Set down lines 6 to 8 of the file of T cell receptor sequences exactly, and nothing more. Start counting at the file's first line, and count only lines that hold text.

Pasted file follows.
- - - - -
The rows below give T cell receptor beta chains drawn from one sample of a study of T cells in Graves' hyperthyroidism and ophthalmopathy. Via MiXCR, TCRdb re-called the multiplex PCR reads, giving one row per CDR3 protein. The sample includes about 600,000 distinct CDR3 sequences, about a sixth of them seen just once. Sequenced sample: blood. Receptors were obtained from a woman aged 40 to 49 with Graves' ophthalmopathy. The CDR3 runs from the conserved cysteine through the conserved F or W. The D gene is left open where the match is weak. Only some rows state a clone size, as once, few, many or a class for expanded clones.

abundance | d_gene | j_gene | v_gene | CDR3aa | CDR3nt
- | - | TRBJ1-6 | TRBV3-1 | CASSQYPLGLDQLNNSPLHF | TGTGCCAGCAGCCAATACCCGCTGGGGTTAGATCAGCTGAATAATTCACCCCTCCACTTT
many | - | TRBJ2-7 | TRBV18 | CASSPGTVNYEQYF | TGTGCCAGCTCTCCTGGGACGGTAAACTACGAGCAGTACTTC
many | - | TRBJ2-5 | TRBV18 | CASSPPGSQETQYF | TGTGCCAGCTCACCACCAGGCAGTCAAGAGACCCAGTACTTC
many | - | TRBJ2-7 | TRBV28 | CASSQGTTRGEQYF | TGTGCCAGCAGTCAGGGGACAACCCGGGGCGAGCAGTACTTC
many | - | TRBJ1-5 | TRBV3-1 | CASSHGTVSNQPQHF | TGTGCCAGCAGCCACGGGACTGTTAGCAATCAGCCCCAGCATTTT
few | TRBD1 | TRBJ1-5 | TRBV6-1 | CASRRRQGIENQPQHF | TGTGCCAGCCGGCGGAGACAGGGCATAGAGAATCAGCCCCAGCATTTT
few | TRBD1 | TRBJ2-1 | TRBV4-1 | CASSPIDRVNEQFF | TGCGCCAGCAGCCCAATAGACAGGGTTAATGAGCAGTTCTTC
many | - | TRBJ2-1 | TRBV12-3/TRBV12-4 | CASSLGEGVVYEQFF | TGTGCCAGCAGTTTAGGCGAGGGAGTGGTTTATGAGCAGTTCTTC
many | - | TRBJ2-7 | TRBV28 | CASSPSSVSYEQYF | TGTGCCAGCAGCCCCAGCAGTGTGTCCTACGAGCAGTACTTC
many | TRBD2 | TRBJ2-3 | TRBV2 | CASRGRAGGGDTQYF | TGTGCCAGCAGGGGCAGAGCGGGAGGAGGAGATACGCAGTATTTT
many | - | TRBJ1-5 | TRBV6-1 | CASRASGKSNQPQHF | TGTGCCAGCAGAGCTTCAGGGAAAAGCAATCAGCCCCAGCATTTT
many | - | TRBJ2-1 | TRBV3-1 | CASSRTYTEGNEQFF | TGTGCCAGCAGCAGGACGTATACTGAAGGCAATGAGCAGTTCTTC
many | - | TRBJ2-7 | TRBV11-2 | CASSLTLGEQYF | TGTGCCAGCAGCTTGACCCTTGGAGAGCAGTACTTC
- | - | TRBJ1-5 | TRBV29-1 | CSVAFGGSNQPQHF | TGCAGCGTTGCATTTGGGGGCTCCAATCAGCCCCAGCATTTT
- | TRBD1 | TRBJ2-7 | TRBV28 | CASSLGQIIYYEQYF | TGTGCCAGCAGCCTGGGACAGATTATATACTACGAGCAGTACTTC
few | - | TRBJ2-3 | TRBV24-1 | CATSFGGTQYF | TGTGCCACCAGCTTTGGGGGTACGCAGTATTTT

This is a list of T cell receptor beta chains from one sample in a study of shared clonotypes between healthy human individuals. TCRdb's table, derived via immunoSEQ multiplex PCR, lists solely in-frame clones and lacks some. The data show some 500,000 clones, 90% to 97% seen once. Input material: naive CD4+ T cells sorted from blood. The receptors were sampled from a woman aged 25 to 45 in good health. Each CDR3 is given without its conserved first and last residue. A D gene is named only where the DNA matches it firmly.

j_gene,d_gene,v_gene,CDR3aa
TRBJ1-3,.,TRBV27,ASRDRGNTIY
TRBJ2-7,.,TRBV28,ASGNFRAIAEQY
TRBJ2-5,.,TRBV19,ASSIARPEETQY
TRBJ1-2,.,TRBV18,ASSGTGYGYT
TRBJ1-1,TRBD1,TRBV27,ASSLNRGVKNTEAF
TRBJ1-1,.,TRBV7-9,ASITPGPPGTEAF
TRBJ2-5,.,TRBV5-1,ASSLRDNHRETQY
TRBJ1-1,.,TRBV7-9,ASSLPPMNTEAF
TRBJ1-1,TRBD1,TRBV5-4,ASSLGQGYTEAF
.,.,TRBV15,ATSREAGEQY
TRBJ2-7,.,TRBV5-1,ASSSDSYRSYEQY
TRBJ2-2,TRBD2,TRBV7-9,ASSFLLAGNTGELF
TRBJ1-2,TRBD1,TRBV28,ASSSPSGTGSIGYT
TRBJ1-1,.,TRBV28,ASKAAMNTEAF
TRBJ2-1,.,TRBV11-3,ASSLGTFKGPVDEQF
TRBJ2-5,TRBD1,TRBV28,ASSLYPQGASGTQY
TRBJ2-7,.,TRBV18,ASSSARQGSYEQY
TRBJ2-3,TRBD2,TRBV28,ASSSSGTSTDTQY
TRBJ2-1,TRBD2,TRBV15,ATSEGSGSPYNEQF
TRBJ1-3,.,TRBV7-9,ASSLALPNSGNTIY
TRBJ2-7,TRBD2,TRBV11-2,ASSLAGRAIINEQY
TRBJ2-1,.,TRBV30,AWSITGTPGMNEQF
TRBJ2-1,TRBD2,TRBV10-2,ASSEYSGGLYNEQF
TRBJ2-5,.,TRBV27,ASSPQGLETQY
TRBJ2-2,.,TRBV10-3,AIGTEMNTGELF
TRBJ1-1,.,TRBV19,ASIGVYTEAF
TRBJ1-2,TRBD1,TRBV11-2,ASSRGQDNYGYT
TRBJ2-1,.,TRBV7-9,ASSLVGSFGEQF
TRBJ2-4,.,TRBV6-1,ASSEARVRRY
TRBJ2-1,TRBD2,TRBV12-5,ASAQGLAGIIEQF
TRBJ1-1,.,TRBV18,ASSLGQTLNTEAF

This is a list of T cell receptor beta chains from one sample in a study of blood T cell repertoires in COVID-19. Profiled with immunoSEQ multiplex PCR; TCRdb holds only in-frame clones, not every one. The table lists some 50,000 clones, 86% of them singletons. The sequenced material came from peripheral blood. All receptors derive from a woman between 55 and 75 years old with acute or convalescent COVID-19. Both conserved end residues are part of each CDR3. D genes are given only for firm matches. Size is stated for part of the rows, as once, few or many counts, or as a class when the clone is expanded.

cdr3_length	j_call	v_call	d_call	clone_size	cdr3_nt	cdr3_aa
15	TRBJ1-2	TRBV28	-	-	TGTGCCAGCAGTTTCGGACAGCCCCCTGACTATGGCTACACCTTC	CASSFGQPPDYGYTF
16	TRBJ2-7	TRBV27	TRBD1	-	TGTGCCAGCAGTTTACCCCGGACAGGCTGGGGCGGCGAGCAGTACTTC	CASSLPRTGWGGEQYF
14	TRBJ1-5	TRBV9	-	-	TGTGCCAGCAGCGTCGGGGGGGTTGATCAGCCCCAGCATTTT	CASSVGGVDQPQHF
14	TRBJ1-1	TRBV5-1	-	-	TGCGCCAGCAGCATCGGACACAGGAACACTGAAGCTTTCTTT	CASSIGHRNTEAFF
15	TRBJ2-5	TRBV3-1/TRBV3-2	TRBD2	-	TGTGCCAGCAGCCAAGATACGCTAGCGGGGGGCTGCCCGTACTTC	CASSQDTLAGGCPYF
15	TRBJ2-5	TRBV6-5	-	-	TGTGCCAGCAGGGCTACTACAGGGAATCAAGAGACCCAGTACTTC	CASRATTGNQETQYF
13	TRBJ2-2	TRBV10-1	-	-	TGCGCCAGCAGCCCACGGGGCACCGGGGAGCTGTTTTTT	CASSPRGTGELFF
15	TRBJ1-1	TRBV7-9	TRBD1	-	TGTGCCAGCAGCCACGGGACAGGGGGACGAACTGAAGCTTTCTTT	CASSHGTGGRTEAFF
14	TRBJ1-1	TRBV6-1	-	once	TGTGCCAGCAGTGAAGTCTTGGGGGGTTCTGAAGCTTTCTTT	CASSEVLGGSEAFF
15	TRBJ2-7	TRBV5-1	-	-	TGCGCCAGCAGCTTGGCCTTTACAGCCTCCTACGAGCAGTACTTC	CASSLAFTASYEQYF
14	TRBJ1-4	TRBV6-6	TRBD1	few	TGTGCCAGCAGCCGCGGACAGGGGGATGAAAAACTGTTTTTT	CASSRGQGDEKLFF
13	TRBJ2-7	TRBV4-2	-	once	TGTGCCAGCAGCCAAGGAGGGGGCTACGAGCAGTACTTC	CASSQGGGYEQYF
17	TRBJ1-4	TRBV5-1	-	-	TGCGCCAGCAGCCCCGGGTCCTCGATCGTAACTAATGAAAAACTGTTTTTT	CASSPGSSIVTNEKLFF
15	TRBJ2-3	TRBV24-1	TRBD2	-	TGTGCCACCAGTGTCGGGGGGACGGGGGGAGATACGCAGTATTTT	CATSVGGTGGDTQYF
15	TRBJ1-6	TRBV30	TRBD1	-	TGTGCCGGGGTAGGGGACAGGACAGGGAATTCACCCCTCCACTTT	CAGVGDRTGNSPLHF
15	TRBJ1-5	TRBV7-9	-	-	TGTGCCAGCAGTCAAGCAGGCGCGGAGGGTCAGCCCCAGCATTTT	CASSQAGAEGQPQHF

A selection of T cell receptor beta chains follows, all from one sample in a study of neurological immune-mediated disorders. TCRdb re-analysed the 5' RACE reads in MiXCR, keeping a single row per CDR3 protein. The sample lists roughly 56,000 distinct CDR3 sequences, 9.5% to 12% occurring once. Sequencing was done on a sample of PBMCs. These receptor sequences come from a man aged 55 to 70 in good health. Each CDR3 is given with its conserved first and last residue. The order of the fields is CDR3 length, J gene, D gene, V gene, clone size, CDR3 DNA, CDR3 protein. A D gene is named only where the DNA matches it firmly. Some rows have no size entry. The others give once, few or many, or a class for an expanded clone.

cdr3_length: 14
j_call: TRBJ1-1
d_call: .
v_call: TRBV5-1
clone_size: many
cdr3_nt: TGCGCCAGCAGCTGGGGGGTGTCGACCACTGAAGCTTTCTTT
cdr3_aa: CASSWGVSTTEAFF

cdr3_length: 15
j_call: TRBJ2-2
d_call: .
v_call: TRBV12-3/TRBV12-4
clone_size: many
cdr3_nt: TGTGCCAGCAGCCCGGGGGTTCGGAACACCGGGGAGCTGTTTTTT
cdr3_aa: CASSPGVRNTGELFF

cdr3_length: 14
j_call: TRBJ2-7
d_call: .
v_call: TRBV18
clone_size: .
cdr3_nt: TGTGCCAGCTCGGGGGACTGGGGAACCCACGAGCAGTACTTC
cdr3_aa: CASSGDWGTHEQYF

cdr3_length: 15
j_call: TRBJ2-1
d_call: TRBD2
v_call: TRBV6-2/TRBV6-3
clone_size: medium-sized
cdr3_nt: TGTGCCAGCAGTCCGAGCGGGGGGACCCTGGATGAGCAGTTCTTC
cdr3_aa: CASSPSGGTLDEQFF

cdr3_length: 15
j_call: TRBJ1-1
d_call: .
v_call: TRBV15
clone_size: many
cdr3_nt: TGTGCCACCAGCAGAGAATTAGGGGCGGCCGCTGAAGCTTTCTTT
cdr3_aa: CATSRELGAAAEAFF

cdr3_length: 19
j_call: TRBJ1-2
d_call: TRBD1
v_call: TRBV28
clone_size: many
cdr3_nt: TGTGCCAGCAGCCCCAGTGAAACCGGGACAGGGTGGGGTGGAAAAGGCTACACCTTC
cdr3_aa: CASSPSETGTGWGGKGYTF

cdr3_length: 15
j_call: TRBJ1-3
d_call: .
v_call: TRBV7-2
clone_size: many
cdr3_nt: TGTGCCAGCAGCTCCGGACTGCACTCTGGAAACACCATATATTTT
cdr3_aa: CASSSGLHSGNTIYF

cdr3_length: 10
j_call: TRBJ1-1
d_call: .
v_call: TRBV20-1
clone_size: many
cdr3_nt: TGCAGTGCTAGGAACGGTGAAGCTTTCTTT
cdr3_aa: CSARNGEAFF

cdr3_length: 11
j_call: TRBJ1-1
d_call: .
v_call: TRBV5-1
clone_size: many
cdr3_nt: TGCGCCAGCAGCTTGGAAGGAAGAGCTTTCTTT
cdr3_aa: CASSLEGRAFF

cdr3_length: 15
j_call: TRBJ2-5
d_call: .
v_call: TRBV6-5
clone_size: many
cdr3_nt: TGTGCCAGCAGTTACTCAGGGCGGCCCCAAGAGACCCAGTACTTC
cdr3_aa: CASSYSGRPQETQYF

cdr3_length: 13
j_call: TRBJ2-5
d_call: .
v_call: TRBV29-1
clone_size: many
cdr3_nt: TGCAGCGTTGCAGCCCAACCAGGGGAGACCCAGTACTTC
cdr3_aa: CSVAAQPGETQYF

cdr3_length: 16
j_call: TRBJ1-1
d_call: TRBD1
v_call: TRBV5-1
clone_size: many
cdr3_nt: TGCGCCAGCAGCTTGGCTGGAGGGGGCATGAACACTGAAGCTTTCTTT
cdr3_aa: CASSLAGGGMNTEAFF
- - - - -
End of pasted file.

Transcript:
many | - | TRBJ2-7 | TRBV28 | CASSQGTTRGEQYF | TGTGCCAGCAGTCAGGGGACAACCCGGGGCGAGCAGTACTTC
many | - | TRBJ1-5 | TRBV3-1 | CASSHGTVSNQPQHF | TGTGCCAGCAGCCACGGGACTGTTAGCAATCAGCCCCAGCATTTT
few | TRBD1 | TRBJ1-5 | TRBV6-1 | CASRRRQGIENQPQHF | TGTGCCAGCCGGCGGAGACAGGGCATAGAGAATCAGCCCCAGCATTTT